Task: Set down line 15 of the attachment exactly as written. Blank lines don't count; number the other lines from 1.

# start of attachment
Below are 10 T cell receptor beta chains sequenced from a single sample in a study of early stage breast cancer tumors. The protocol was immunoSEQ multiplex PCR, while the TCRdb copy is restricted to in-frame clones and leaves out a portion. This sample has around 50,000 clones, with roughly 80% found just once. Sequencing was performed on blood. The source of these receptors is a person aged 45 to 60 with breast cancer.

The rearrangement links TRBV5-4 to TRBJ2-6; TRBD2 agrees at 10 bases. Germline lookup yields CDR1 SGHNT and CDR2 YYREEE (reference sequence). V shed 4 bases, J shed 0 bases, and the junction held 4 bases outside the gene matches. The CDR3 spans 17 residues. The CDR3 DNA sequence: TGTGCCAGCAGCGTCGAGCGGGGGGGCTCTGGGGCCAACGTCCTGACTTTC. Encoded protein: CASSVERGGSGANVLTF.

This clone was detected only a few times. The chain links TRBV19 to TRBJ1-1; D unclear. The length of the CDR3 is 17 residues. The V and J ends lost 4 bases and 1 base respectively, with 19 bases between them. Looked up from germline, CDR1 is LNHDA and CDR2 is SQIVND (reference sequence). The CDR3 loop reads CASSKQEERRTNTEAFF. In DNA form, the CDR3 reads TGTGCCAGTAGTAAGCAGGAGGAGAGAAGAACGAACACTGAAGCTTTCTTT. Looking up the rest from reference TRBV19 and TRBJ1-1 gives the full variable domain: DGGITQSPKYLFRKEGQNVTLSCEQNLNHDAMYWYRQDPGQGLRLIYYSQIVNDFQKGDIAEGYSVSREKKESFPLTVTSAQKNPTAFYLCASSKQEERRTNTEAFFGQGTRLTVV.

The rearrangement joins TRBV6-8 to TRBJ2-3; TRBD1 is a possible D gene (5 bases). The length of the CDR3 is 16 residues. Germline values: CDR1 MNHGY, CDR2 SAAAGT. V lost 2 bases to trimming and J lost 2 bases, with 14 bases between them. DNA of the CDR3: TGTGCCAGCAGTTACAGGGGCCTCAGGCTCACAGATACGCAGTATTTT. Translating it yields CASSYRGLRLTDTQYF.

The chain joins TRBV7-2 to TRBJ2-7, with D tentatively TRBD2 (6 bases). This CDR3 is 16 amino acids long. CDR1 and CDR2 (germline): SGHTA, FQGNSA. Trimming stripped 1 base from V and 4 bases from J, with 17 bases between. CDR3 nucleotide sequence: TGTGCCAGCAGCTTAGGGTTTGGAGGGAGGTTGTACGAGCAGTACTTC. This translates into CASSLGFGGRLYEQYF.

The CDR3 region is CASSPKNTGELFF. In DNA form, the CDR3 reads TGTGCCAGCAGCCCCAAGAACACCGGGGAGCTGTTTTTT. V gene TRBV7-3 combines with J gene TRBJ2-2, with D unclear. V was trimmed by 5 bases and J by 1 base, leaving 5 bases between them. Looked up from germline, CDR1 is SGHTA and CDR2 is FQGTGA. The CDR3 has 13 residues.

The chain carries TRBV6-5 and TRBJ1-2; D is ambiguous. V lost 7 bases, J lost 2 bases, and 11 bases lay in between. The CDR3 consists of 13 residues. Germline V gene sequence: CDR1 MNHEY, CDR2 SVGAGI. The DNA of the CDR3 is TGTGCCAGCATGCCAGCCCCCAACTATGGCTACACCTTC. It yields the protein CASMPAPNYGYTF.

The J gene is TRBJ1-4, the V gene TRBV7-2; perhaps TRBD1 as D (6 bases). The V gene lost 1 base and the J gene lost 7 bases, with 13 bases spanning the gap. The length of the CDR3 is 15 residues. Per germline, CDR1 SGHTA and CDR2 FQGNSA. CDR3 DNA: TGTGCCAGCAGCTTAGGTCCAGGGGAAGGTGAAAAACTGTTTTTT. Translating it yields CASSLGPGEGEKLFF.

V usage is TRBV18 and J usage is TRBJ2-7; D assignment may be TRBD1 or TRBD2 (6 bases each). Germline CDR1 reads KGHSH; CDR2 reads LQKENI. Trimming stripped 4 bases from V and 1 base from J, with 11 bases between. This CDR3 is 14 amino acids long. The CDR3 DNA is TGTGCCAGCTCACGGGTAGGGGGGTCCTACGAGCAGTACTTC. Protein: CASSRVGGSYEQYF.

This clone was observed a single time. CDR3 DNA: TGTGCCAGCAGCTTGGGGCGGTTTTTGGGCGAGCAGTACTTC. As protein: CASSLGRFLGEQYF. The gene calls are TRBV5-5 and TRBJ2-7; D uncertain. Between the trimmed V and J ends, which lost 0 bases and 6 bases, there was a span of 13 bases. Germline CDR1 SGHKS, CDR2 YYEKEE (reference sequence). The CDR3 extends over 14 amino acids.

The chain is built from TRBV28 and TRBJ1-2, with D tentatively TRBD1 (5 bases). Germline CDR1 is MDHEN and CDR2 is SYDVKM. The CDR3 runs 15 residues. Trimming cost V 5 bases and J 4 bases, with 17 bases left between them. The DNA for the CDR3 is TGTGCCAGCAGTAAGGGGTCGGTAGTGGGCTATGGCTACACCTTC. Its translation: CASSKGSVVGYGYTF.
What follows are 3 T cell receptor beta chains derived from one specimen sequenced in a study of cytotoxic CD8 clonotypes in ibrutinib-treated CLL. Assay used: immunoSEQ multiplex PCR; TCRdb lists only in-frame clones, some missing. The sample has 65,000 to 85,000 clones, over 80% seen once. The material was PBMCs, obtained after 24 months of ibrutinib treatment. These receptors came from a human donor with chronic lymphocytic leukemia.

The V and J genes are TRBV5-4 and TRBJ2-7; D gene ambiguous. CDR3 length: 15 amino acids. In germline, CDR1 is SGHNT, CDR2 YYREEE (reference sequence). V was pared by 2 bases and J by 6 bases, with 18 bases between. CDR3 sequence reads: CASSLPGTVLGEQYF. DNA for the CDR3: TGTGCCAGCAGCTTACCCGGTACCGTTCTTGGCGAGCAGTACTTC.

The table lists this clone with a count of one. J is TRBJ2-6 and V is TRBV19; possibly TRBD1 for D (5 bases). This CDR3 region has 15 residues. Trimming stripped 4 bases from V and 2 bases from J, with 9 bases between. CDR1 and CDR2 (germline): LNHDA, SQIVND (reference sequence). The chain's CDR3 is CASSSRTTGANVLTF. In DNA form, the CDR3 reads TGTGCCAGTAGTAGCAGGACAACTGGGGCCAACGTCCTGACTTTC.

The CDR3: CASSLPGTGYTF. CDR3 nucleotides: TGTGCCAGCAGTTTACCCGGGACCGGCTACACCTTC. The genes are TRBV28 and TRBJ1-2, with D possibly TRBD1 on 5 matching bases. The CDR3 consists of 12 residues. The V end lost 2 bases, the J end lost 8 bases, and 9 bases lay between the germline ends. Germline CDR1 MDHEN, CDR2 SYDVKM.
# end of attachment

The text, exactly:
The CDR3: CASSLPGTGYTF. CDR3 nucleotides: TGTGCCAGCAGTTTACCCGGGACCGGCTACACCTTC. The genes are TRBV28 and TRBJ1-2, with D possibly TRBD1 on 5 matching bases. The CDR3 consists of 12 residues. The V end lost 2 bases, the J end lost 8 bases, and 9 bases lay between the germline ends. Germline CDR1 MDHEN, CDR2 SYDVKM.